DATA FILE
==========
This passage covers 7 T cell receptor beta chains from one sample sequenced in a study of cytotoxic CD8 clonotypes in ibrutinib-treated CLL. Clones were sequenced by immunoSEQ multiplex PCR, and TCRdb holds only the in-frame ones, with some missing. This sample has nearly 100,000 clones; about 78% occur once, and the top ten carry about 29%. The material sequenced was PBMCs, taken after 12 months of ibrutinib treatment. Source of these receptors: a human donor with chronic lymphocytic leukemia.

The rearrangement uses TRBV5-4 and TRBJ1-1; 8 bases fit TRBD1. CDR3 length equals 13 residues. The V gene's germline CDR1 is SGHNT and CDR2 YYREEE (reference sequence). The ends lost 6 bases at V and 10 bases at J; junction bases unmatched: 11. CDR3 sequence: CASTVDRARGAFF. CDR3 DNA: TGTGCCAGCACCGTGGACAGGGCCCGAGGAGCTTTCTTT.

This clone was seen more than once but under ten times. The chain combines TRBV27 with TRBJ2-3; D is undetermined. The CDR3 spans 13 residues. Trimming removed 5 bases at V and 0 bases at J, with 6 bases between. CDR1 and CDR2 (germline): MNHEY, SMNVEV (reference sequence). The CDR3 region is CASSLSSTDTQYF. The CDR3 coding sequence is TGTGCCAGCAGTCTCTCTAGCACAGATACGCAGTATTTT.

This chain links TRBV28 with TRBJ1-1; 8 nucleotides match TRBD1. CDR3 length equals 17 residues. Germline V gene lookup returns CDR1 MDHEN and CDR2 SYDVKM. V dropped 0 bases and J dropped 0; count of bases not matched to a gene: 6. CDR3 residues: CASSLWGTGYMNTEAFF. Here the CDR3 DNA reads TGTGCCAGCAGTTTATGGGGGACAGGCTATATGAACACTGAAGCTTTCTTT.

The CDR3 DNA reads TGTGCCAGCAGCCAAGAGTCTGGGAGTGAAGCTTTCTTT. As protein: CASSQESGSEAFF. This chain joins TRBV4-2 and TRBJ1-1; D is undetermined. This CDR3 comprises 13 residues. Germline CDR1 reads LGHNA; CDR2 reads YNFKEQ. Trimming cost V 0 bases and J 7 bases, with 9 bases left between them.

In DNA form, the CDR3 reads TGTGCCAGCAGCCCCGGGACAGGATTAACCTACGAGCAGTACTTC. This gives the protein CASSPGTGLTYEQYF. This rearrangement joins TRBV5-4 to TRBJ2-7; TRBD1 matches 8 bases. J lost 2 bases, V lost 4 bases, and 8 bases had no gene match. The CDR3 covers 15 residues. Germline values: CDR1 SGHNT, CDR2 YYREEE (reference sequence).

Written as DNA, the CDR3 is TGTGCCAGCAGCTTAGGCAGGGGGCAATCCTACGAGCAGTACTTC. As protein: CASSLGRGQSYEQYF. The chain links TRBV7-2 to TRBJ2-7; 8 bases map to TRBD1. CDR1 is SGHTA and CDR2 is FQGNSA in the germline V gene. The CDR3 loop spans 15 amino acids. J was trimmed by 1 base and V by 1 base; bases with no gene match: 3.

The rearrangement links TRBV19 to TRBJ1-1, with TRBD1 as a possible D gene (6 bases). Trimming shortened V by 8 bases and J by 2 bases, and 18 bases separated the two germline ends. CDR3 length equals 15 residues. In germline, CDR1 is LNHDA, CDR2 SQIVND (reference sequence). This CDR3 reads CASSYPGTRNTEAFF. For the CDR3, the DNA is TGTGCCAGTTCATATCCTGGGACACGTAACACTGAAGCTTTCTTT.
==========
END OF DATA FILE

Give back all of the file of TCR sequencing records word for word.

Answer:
This passage covers 7 T cell receptor beta chains from one sample sequenced in a study of cytotoxic CD8 clonotypes in ibrutinib-treated CLL. Clones were sequenced by immunoSEQ multiplex PCR, and TCRdb holds only the in-frame ones, with some missing. This sample has nearly 100,000 clones; about 78% occur once, and the top ten carry about 29%. The material sequenced was PBMCs, taken after 12 months of ibrutinib treatment. Source of these receptors: a human donor with chronic lymphocytic leukemia.

The rearrangement uses TRBV5-4 and TRBJ1-1; 8 bases fit TRBD1. CDR3 length equals 13 residues. The V gene's germline CDR1 is SGHNT and CDR2 YYREEE (reference sequence). The ends lost 6 bases at V and 10 bases at J; junction bases unmatched: 11. CDR3 sequence: CASTVDRARGAFF. CDR3 DNA: TGTGCCAGCACCGTGGACAGGGCCCGAGGAGCTTTCTTT.

This clone was seen more than once but under ten times. The chain combines TRBV27 with TRBJ2-3; D is undetermined. The CDR3 spans 13 residues. Trimming removed 5 bases at V and 0 bases at J, with 6 bases between. CDR1 and CDR2 (germline): MNHEY, SMNVEV (reference sequence). The CDR3 region is CASSLSSTDTQYF. The CDR3 coding sequence is TGTGCCAGCAGTCTCTCTAGCACAGATACGCAGTATTTT.

This chain links TRBV28 with TRBJ1-1; 8 nucleotides match TRBD1. CDR3 length equals 17 residues. Germline V gene lookup returns CDR1 MDHEN and CDR2 SYDVKM. V dropped 0 bases and J dropped 0; count of bases not matched to a gene: 6. CDR3 residues: CASSLWGTGYMNTEAFF. Here the CDR3 DNA reads TGTGCCAGCAGTTTATGGGGGACAGGCTATATGAACACTGAAGCTTTCTTT.

The CDR3 DNA reads TGTGCCAGCAGCCAAGAGTCTGGGAGTGAAGCTTTCTTT. As protein: CASSQESGSEAFF. This chain joins TRBV4-2 and TRBJ1-1; D is undetermined. This CDR3 comprises 13 residues. Germline CDR1 reads LGHNA; CDR2 reads YNFKEQ. Trimming cost V 0 bases and J 7 bases, with 9 bases left between them.

In DNA form, the CDR3 reads TGTGCCAGCAGCCCCGGGACAGGATTAACCTACGAGCAGTACTTC. This gives the protein CASSPGTGLTYEQYF. This rearrangement joins TRBV5-4 to TRBJ2-7; TRBD1 matches 8 bases. J lost 2 bases, V lost 4 bases, and 8 bases had no gene match. The CDR3 covers 15 residues. Germline values: CDR1 SGHNT, CDR2 YYREEE (reference sequence).

Written as DNA, the CDR3 is TGTGCCAGCAGCTTAGGCAGGGGGCAATCCTACGAGCAGTACTTC. As protein: CASSLGRGQSYEQYF. The chain links TRBV7-2 to TRBJ2-7; 8 bases map to TRBD1. CDR1 is SGHTA and CDR2 is FQGNSA in the germline V gene. The CDR3 loop spans 15 amino acids. J was trimmed by 1 base and V by 1 base; bases with no gene match: 3.

The rearrangement links TRBV19 to TRBJ1-1, with TRBD1 as a possible D gene (6 bases). Trimming shortened V by 8 bases and J by 2 bases, and 18 bases separated the two germline ends. CDR3 length equals 15 residues. In germline, CDR1 is LNHDA, CDR2 SQIVND (reference sequence). This CDR3 reads CASSYPGTRNTEAFF. For the CDR3, the DNA is TGTGCCAGTTCATATCCTGGGACACGTAACACTGAAGCTTTCTTT.